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The final stage of the 11th annual International Pedigree Stage Stop Sled Dog Race

PARK CITY – It's all over but the howling and the baying.


Mushers Melanie Shirilla and Katie Davis

Musher Charlie Boulding, 63, and his wife Robin

But the final stage of the 11th annual International Pedigree Stage Stop Sled Dog Race drew hundreds Saturday to McPolin Farm at the edge of Utah's premier ski town. The mushers and their teams ran an eight-mile course on what is usually reserved for cross-country skiers.

"I love it once a year," said Park City resident Debbie Dunmire as she cheered on the sled teams. "But this is a ski track, and I don't think the skiers will give it up."

Nonetheless, the enthusiastic crowd got a glimpse at some of the best mushers in the world, including four-time Iditarod champ Doug Swingley, of Lincoln, Mont.

But it was Swingley's wife, Melanie Shirilla, who walked away with $10,000 in prize money for the best overall time for the eight-day stage race.

Behind the Iditarod, the contest is the second richest in sled dog racing with $100,000 in prize money, said organizer Frank Teasley. The event is run in separate stages like the Tour de France cycling race. Mushers win daily prizes as well as cash for combined times for all stages.

While it was elation for Shirilla, it was frustration for Wendi Davis, of Lander, Wyo. She was dropped to fourth place overall at the end of the day. Her team won the event last year.


Charlie Boulding, Dan Carter, Doug Swingley, and Sam Perrino

The Park City stage was the last hurrah for veteran musher Charlie Boulding, 63, of Manly Hot Springs, Alaska, who has run some 20 Iditarods. The only Utah leg of the stage stop sled dog race that began last weekend in Jackson Hole, Wyo., was his last competitive race.

"This is it. This is the grand finish. This is my last professional race," he said. "So, if I'm back next year you can call me a liar."

But for rookie musher Stacey O'Neal, of Jackson Hole, it was just the beginning. Overall, she finished 16th of 20 teams. But she was running a sled dog team made up mostly of yearlings.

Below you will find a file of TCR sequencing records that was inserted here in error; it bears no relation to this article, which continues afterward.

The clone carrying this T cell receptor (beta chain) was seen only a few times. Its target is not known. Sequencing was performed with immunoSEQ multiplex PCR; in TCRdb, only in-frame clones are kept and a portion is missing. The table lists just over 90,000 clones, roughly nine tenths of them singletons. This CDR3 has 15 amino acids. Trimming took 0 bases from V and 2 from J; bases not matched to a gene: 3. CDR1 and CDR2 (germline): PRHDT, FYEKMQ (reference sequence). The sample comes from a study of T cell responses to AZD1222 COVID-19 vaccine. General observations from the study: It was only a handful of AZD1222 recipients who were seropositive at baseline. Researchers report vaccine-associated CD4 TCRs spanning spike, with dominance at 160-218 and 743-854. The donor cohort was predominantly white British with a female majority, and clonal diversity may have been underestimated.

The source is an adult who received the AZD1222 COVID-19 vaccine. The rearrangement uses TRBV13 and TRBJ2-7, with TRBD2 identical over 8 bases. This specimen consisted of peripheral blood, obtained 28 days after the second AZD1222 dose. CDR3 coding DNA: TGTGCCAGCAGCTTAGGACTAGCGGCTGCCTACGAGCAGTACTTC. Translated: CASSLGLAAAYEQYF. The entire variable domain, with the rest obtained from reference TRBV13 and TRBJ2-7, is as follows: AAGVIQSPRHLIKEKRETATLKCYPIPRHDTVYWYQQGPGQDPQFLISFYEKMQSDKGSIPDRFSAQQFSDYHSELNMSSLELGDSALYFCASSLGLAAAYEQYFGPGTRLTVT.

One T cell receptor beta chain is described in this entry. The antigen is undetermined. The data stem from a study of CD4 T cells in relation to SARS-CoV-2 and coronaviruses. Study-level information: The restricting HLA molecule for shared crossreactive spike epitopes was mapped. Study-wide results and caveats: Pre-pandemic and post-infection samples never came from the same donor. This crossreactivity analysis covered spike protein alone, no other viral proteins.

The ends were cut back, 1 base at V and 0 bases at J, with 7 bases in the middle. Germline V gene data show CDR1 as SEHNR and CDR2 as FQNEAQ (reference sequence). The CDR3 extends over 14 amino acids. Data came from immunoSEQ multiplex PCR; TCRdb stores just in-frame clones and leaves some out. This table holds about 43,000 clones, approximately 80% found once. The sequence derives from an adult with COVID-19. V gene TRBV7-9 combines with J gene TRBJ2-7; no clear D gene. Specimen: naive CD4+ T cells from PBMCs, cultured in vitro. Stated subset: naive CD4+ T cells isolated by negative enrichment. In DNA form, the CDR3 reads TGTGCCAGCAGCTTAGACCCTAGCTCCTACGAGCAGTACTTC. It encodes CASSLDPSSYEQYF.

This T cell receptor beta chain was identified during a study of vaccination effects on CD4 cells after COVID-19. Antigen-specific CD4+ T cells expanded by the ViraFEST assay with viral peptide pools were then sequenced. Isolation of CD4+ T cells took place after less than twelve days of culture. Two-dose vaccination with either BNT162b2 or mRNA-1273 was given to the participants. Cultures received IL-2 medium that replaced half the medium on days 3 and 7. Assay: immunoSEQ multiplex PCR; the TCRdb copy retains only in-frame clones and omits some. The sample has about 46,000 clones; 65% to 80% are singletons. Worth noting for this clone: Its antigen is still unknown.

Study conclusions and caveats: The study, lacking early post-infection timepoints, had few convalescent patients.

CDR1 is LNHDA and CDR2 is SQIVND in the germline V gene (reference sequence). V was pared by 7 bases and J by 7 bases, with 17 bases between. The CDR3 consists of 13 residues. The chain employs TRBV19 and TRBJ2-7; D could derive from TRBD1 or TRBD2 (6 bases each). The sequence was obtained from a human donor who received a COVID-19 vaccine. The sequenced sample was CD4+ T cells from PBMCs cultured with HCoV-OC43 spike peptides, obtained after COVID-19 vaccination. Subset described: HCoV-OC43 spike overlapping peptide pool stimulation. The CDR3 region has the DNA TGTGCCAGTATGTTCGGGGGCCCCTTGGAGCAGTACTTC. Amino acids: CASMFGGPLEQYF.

"Most of these dogs, it's their first race. I didn't want to push them," she said. "We were just showing them what it is all about. I'm just a pup, too."

Alaskan musher Jacques Philip said he was satisfied with his second-place overall time of 24 hours, 39 minutes, 51 seconds – almost 55 minutes slower than Shirilla for the course that traversed more than 250 miles.

"Melanie had the stronger team, so I was happy to be second," said the French Canadian musher who now lives in Fairbanks.

Two weeks ago, Philip won the 600-mile Le Grande Odyssee in the Alps. Now, he said, he will begin training his dogs for the Iditarod, which begins the first week of March.

It's serious business for professional sled dog racers who spend seven days a week year-round with the huskies. But it's nothing more than big fun for 7-year-old Lauren Haynes from Park City, who loves to watch the huskies run.

"They are really soft and nice and they don't bite," she said after the "Meet the Mushers" segment of Saturday's activities. She wants to be a musher someday.

Overall results

Melanie Shirilla, Lincoln, Mont.
Jacques Philip, Fairbanks, Alaska
Doug Swingley, Lincoln, Mont.
Wendi Davis, Lander, Wyo.
Sam Perrino, Yellowknife, Canada

Source: The Salt Lake Tribune

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